Thirty Years After

A poem by Robert Fuller Murray

Two old St. Andrews men, after a separation of nearly thirty years, meet by chance at a wayside inn. They interchange experiences; and at length one of them, who is an admirer of Mr. Swinburne's Poems and Ballads, speaks as follows:

If you were now a bejant,
And I a first year man,
We'd grind and grub together
In every kind of weather,
When Winter's snows were regent,
Or when the Spring began;
If you were now a bejant,
And I a first year man.

If you were what you once were,
And I the same man still,
You'd be the gainer by it,
For you--you can't deny it--
A most uncommon dunce were;
My profit would be nil,
If you were what you once were,
And I the same man still.

If you were last in Latin,
And I were first in Greek,
I'd write your Latin proses,
While you indulged in dozes,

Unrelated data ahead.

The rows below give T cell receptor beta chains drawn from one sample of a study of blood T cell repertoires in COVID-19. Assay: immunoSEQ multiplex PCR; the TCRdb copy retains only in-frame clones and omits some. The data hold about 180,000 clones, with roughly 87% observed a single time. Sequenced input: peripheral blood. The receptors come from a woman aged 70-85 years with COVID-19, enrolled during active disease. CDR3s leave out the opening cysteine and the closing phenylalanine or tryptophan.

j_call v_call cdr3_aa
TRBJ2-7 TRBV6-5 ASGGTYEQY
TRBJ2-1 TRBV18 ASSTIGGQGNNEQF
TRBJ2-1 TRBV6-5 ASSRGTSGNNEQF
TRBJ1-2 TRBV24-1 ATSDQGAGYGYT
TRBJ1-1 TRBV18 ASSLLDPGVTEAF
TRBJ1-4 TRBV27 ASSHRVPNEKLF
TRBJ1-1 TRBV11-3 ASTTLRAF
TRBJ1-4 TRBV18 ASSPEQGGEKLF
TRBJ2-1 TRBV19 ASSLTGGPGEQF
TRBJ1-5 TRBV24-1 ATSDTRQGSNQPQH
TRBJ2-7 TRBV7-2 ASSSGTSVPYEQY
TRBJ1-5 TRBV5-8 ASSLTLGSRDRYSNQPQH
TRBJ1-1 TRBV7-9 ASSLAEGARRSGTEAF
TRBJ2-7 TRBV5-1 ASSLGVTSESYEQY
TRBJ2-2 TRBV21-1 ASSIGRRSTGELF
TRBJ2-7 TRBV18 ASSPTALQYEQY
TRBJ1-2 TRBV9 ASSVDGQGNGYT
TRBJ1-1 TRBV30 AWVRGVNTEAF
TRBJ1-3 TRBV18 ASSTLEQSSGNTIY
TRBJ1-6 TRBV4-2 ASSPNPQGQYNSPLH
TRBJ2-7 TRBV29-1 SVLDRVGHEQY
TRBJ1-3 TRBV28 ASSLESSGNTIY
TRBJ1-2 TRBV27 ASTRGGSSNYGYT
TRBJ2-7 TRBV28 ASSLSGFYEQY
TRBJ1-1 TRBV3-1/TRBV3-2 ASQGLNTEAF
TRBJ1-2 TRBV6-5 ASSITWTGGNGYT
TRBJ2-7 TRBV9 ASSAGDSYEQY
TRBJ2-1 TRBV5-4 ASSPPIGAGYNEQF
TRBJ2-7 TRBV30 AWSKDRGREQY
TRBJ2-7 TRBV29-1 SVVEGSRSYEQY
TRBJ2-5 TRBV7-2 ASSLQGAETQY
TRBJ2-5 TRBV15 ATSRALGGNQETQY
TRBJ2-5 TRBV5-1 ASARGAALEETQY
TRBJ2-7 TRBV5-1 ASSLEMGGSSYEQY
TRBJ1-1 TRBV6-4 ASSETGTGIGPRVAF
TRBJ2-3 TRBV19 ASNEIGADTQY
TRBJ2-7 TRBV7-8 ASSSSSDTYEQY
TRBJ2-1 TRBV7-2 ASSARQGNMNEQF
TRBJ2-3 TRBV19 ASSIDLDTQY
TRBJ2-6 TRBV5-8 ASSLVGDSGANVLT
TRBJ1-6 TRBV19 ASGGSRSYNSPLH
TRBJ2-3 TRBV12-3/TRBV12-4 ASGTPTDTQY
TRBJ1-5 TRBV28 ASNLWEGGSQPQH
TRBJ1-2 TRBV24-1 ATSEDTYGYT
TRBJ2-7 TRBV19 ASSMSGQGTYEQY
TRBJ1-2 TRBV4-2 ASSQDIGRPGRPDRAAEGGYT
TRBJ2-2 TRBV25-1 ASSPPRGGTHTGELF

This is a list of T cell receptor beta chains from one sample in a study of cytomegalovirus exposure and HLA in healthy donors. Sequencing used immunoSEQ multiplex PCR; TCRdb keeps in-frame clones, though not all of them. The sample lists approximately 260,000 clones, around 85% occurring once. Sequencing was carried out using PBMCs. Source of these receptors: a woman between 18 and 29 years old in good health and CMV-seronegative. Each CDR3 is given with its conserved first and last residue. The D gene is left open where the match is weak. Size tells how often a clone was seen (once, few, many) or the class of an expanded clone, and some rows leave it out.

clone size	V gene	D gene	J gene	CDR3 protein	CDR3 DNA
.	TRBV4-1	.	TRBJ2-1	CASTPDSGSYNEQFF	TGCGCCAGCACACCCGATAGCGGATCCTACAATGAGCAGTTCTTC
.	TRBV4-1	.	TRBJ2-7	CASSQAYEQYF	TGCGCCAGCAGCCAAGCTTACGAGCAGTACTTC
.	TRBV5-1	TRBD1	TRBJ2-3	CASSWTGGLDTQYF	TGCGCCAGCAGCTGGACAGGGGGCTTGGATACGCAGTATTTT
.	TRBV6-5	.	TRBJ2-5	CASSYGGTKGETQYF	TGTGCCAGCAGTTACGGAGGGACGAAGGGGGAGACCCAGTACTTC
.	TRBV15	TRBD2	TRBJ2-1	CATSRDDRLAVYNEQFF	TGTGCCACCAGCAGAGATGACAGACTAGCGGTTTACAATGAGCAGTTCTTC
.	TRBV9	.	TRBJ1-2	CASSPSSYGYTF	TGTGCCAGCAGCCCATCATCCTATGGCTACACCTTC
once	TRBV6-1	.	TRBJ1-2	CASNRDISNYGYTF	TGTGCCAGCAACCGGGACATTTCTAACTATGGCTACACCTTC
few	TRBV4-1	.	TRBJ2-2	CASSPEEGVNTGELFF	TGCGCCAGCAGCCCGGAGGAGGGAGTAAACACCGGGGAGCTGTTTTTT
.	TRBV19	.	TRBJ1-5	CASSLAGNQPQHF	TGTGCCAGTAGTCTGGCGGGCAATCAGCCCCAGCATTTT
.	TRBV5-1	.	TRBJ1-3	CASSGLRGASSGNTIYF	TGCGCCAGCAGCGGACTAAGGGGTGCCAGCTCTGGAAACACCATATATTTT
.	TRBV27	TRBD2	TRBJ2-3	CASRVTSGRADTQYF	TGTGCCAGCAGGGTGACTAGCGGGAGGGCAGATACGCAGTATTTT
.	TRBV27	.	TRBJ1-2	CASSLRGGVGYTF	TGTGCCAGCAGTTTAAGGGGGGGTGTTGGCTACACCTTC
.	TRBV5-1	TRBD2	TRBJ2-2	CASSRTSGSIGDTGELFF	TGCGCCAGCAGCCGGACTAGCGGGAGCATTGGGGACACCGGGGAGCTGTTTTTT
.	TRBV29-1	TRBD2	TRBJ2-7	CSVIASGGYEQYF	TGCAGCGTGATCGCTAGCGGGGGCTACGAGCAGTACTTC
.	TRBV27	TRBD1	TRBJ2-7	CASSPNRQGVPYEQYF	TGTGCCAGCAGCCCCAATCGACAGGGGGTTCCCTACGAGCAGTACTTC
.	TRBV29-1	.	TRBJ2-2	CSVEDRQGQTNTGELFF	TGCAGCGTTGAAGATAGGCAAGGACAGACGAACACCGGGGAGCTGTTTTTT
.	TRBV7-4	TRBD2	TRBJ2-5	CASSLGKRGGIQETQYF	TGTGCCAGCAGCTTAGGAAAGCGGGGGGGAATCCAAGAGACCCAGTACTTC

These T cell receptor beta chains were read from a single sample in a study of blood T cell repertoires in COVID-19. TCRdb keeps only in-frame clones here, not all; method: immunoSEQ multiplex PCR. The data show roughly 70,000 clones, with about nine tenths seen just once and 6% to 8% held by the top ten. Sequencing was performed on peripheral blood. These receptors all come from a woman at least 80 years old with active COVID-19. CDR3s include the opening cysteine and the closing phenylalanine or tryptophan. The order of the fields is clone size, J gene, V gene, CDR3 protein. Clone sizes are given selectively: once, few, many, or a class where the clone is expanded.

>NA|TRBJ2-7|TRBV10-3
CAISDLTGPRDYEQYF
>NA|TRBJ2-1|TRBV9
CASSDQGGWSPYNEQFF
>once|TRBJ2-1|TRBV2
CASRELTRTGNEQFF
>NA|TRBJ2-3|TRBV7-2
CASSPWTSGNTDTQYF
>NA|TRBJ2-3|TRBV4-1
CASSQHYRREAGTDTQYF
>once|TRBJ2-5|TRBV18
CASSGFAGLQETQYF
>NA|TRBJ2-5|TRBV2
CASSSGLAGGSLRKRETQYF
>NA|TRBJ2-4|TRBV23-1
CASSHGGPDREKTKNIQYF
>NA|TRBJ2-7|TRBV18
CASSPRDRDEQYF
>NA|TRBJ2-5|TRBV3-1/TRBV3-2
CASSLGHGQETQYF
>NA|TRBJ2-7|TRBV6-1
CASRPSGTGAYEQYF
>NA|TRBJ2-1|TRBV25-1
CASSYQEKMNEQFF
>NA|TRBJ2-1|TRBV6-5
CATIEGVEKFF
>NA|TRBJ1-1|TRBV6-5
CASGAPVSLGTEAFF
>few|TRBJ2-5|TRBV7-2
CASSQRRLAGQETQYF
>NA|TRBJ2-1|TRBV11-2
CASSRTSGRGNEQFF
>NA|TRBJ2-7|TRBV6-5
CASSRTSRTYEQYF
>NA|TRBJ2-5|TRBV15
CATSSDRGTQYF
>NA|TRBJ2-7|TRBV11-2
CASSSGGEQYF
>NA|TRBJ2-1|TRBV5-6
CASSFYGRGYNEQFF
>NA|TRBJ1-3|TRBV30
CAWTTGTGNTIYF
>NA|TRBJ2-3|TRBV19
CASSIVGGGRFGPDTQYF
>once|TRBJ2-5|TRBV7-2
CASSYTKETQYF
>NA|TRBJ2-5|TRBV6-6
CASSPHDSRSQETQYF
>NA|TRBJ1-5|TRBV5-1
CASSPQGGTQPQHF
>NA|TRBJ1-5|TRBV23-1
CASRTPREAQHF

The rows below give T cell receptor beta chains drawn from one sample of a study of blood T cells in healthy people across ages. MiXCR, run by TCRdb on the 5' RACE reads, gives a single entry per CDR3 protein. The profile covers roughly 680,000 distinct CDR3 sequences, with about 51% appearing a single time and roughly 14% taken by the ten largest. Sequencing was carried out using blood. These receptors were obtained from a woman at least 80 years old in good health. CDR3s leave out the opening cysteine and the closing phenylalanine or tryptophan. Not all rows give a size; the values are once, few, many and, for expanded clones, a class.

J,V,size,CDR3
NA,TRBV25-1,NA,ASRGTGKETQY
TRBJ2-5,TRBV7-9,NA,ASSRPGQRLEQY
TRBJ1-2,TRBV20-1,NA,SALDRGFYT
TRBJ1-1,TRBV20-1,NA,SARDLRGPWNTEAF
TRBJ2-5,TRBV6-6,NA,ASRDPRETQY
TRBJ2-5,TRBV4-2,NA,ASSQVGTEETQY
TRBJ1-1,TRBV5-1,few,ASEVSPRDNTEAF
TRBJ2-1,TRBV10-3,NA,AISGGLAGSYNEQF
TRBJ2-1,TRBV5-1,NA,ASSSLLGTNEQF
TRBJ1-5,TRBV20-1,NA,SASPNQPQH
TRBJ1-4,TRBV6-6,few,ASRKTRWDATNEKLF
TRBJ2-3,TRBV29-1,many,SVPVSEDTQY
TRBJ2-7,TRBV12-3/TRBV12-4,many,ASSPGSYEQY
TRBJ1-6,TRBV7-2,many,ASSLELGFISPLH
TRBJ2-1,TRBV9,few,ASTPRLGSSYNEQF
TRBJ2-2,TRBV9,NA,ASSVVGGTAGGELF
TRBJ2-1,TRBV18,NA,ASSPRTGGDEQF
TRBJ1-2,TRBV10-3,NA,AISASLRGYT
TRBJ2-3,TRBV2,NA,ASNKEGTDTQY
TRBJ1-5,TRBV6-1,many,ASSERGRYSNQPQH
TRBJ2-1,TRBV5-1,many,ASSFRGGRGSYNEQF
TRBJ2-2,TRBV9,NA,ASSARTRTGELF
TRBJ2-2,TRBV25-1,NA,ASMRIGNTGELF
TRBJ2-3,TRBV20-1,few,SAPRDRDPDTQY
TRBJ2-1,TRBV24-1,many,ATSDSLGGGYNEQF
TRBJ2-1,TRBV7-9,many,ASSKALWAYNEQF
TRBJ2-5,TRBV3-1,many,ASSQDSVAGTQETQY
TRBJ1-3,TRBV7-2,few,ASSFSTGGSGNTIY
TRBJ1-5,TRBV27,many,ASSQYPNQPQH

Or carved the bench you sat in,
So innocent and meek;
If you were last in Latin,
And I were first in Greek.

If I had got a prize, Jim,
And your certif. was bad,
And you were filled with sorrow
And brooding on the morrow,
I'd gently sympathise, Jim,
And bid you not be sad,
If I had got a prize, Jim,
And your certif. was bad.

If I were through in Moral,
And you were spun in Math.,
I'd break it to your parent,
When you confessed you daren't,
And so avert a quarrel
And smooth away his wrath;
If I were through in Moral,
And you were spun in Math.

My prospects rather shone, Jim,
And yours were rather dark,
And those who knew us both then
Would often take their oath then,
That you would not get on, Jim,
While I should make my mark;
My prospects rather shone, Jim,
And yours were rather dark.

Yet somehow you've made money,
And I am still obscure;
Your face is round and red, Jim,
While I look underfed, Jim;
The thing's extremely funny,
And beats me, I am sure,
Yet somehow you've made money,
And I am still obscure.

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